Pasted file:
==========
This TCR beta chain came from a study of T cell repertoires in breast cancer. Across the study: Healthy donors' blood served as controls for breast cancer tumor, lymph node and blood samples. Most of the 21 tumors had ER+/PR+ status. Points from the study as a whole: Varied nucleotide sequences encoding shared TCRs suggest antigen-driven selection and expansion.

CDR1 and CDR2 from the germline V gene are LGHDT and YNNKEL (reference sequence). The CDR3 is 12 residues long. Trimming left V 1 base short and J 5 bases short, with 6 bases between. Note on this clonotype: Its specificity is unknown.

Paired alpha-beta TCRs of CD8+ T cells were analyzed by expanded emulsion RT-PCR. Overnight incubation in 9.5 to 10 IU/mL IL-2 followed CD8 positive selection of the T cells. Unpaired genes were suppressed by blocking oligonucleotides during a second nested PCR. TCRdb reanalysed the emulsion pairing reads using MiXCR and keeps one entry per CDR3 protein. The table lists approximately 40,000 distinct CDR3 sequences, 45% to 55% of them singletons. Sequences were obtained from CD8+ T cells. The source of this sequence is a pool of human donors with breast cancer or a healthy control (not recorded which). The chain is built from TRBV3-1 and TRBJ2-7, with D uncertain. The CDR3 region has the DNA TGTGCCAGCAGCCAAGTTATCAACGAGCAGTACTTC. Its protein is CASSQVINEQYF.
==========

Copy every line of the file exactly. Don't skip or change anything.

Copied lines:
This TCR beta chain came from a study of T cell repertoires in breast cancer. Across the study: Healthy donors' blood served as controls for breast cancer tumor, lymph node and blood samples. Most of the 21 tumors had ER+/PR+ status. Points from the study as a whole: Varied nucleotide sequences encoding shared TCRs suggest antigen-driven selection and expansion.

CDR1 and CDR2 from the germline V gene are LGHDT and YNNKEL (reference sequence). The CDR3 is 12 residues long. Trimming left V 1 base short and J 5 bases short, with 6 bases between. Note on this clonotype: Its specificity is unknown.

Paired alpha-beta TCRs of CD8+ T cells were analyzed by expanded emulsion RT-PCR. Overnight incubation in 9.5 to 10 IU/mL IL-2 followed CD8 positive selection of the T cells. Unpaired genes were suppressed by blocking oligonucleotides during a second nested PCR. TCRdb reanalysed the emulsion pairing reads using MiXCR and keeps one entry per CDR3 protein. The table lists approximately 40,000 distinct CDR3 sequences, 45% to 55% of them singletons. Sequences were obtained from CD8+ T cells. The source of this sequence is a pool of human donors with breast cancer or a healthy control (not recorded which). The chain is built from TRBV3-1 and TRBJ2-7, with D uncertain. The CDR3 region has the DNA TGTGCCAGCAGCCAAGTTATCAACGAGCAGTACTTC. Its protein is CASSQVINEQYF.